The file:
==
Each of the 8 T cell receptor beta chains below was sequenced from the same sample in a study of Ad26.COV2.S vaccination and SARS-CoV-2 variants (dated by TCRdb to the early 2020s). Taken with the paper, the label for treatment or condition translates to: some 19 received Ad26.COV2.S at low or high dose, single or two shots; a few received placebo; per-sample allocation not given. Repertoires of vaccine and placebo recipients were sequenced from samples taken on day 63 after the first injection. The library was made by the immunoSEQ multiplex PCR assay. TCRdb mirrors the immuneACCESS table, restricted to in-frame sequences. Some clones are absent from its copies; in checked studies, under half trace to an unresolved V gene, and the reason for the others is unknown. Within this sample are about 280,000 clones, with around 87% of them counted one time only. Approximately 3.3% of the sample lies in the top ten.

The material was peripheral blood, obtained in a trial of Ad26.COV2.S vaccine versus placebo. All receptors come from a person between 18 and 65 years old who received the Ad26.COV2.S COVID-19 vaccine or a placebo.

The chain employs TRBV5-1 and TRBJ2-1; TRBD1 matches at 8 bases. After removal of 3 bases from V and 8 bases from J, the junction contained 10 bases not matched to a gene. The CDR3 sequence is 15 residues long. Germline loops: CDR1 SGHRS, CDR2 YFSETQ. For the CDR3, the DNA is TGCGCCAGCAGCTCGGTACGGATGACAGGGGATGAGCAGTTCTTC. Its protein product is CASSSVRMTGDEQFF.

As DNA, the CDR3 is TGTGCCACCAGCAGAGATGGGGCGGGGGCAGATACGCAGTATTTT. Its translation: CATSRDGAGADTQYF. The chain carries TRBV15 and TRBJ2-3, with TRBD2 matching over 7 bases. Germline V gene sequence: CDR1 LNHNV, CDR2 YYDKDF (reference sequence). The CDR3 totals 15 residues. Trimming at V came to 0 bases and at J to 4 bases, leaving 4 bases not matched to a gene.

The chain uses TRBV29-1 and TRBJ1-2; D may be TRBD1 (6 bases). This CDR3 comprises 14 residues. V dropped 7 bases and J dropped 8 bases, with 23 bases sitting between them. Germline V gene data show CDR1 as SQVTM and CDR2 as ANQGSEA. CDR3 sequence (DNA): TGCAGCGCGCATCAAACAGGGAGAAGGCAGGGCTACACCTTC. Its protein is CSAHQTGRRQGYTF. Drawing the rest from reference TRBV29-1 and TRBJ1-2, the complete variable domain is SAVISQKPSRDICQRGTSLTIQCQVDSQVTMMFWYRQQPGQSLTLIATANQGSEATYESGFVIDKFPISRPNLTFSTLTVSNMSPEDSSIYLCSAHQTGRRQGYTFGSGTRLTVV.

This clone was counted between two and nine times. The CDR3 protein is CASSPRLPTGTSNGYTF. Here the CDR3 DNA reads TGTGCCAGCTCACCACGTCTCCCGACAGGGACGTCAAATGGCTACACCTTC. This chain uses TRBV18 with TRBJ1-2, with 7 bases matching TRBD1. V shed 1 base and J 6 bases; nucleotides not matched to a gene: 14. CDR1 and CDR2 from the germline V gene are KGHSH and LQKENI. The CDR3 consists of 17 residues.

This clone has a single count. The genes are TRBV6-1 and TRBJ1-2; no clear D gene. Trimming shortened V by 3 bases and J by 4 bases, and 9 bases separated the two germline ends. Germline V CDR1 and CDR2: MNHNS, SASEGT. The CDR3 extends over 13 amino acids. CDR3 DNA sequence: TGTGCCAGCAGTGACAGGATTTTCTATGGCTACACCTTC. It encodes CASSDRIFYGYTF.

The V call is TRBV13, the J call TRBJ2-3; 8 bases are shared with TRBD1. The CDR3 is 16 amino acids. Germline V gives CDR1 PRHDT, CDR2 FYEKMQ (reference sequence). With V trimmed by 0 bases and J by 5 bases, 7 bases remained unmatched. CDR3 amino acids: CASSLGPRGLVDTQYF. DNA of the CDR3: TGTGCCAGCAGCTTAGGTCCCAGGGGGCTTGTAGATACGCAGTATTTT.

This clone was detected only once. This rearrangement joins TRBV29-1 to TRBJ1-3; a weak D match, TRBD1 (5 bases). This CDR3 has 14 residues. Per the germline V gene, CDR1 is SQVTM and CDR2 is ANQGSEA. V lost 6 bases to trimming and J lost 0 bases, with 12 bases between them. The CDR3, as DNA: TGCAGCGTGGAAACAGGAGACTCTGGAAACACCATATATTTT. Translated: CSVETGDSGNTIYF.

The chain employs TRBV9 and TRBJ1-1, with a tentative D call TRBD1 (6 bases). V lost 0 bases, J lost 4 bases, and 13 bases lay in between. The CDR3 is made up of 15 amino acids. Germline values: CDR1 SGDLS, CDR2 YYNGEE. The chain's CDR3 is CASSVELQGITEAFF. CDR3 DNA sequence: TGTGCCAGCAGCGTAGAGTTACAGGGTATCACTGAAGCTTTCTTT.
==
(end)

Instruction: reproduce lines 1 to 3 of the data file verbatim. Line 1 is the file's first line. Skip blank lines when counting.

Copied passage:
Each of the 8 T cell receptor beta chains below was sequenced from the same sample in a study of Ad26.COV2.S vaccination and SARS-CoV-2 variants (dated by TCRdb to the early 2020s). Taken with the paper, the label for treatment or condition translates to: some 19 received Ad26.COV2.S at low or high dose, single or two shots; a few received placebo; per-sample allocation not given. Repertoires of vaccine and placebo recipients were sequenced from samples taken on day 63 after the first injection. The library was made by the immunoSEQ multiplex PCR assay. TCRdb mirrors the immuneACCESS table, restricted to in-frame sequences. Some clones are absent from its copies; in checked studies, under half trace to an unresolved V gene, and the reason for the others is unknown. Within this sample are about 280,000 clones, with around 87% of them counted one time only. Approximately 3.3% of the sample lies in the top ten.

The material was peripheral blood, obtained in a trial of Ad26.COV2.S vaccine versus placebo. All receptors come from a person between 18 and 65 years old who received the Ad26.COV2.S COVID-19 vaccine or a placebo.

The chain employs TRBV5-1 and TRBJ2-1; TRBD1 matches at 8 bases. After removal of 3 bases from V and 8 bases from J, the junction contained 10 bases not matched to a gene. The CDR3 sequence is 15 residues long. Germline loops: CDR1 SGHRS, CDR2 YFSETQ. For the CDR3, the DNA is TGCGCCAGCAGCTCGGTACGGATGACAGGGGATGAGCAGTTCTTC. Its protein product is CASSSVRMTGDEQFF.